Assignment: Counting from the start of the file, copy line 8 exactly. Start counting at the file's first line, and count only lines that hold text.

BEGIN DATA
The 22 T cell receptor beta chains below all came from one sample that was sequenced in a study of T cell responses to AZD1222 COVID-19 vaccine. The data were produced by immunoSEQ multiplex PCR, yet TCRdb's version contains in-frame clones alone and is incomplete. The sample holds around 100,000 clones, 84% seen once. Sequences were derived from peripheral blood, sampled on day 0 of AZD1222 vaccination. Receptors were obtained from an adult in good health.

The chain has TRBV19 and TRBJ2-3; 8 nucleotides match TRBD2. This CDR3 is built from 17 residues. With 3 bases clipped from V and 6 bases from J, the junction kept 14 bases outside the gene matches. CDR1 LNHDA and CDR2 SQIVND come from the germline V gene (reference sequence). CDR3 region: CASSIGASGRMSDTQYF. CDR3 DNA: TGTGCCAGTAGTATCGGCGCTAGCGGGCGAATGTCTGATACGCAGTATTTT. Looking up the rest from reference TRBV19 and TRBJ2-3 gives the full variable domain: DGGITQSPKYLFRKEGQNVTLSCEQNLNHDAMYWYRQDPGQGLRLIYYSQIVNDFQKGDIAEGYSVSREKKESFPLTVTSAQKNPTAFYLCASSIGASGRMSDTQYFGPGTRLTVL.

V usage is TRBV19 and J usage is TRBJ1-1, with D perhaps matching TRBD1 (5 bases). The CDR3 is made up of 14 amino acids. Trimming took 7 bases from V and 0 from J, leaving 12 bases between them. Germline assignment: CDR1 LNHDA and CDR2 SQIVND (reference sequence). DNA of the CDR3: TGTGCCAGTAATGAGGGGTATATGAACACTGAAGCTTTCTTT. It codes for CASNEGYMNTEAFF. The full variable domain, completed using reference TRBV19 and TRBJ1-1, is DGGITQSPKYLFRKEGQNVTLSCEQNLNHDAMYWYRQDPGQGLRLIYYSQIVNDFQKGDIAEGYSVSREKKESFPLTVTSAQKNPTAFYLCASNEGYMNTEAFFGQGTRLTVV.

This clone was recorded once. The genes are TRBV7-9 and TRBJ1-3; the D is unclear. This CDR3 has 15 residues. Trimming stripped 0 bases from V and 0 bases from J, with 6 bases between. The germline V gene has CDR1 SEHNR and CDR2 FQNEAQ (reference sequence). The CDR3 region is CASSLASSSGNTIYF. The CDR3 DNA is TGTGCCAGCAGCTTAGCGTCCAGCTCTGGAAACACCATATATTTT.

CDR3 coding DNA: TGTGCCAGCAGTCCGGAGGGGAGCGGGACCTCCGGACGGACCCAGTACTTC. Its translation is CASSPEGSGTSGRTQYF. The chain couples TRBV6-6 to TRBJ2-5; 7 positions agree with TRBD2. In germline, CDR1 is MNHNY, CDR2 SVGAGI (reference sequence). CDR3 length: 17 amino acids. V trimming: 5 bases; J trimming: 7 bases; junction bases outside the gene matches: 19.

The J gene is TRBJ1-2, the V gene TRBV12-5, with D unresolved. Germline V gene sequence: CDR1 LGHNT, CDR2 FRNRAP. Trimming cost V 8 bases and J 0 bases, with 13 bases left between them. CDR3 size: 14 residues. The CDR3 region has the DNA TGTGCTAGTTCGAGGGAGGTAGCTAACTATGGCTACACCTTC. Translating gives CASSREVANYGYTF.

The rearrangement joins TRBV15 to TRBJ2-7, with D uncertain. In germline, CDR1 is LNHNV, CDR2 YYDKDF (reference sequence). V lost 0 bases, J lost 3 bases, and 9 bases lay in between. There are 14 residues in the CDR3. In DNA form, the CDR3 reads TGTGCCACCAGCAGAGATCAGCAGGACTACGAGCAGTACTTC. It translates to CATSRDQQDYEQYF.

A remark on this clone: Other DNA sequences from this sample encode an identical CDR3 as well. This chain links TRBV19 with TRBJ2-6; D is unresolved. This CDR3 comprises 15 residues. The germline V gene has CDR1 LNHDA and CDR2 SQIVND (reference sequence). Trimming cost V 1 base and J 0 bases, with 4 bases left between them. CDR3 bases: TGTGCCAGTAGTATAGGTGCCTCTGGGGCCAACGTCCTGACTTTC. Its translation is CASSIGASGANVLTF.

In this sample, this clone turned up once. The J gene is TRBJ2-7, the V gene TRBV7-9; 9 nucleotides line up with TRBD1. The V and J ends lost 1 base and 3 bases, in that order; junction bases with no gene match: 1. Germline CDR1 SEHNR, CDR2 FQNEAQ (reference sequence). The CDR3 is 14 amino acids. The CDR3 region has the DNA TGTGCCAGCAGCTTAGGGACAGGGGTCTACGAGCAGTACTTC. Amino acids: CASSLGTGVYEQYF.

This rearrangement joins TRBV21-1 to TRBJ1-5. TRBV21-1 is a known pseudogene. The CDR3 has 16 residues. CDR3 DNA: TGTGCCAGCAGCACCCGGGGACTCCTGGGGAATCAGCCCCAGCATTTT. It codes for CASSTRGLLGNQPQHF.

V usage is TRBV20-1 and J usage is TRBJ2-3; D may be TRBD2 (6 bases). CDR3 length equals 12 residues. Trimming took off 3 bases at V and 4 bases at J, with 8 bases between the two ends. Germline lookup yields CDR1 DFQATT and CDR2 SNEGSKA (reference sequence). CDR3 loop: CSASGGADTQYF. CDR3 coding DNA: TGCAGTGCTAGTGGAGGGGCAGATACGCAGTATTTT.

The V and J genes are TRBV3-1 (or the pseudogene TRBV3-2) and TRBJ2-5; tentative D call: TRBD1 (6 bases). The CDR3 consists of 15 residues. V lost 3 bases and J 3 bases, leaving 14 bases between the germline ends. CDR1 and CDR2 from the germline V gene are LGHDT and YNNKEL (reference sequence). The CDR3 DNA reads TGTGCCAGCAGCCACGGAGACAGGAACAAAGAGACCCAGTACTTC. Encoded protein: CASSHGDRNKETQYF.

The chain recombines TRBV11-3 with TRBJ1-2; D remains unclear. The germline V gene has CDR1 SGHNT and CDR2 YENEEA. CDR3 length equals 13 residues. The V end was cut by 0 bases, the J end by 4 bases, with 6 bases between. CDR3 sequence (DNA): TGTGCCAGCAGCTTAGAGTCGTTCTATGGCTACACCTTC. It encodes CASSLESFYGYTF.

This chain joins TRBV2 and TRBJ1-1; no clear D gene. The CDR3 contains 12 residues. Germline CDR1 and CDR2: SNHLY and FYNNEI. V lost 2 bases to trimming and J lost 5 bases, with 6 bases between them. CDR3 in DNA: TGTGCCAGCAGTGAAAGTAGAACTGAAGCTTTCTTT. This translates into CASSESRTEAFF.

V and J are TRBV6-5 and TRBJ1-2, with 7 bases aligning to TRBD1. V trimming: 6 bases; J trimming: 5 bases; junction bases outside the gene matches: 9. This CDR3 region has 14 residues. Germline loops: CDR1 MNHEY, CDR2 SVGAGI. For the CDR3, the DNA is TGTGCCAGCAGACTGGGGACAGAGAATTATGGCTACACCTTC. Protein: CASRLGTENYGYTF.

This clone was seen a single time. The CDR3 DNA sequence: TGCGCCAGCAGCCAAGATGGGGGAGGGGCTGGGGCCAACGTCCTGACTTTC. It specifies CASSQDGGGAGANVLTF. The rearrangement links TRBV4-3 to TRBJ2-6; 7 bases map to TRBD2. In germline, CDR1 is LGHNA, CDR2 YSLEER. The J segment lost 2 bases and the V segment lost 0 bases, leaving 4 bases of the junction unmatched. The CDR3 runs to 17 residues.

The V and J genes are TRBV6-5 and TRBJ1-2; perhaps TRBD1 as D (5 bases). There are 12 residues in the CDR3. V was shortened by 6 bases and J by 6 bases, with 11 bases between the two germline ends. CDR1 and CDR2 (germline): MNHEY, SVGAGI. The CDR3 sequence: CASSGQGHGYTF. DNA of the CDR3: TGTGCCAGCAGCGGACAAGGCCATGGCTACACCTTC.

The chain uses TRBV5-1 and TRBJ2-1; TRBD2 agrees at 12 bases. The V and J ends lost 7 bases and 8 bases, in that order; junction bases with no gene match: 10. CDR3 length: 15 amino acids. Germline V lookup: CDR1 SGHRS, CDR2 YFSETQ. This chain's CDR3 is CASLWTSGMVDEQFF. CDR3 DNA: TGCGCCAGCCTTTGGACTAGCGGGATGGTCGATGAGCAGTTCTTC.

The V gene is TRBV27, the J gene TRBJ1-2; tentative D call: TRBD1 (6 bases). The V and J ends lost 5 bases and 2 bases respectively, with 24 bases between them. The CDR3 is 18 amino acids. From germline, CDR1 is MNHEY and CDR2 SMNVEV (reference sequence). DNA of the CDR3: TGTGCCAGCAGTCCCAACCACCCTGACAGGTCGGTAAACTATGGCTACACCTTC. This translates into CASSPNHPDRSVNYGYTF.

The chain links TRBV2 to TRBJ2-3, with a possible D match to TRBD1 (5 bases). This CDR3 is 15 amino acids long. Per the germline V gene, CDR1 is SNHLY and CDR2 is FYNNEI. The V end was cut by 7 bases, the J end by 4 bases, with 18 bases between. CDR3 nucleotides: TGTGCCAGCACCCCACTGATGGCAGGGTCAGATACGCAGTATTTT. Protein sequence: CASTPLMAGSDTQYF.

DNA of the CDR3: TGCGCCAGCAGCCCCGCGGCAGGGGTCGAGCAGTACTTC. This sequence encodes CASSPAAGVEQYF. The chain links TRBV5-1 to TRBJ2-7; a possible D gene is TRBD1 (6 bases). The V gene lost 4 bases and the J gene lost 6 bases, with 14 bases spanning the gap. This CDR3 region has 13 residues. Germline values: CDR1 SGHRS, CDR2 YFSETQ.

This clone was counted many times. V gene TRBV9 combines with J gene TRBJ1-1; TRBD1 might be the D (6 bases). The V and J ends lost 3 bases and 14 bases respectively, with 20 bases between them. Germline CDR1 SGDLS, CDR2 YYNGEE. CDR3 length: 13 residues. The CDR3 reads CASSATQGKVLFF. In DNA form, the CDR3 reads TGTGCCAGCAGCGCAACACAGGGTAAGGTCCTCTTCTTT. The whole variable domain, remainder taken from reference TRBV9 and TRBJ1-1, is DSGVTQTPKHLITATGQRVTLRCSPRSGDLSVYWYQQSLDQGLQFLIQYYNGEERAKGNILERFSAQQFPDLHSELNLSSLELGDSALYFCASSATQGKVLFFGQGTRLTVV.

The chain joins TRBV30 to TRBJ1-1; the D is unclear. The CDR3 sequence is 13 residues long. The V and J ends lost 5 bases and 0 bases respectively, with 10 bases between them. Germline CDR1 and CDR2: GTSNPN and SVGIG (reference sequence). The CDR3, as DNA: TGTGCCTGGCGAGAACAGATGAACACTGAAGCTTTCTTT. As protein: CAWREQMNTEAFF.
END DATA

A remark on this clone: Other DNA sequences from this sample encode an identical CDR3 as well. This chain links TRBV19 with TRBJ2-6; D is unresolved. This CDR3 comprises 15 residues. The germline V gene has CDR1 LNHDA and CDR2 SQIVND (reference sequence). Trimming cost V 1 base and J 0 bases, with 4 bases left between them. CDR3 bases: TGTGCCAGTAGTATAGGTGCCTCTGGGGCCAACGTCCTGACTTTC. Its translation is CASSIGASGANVLTF.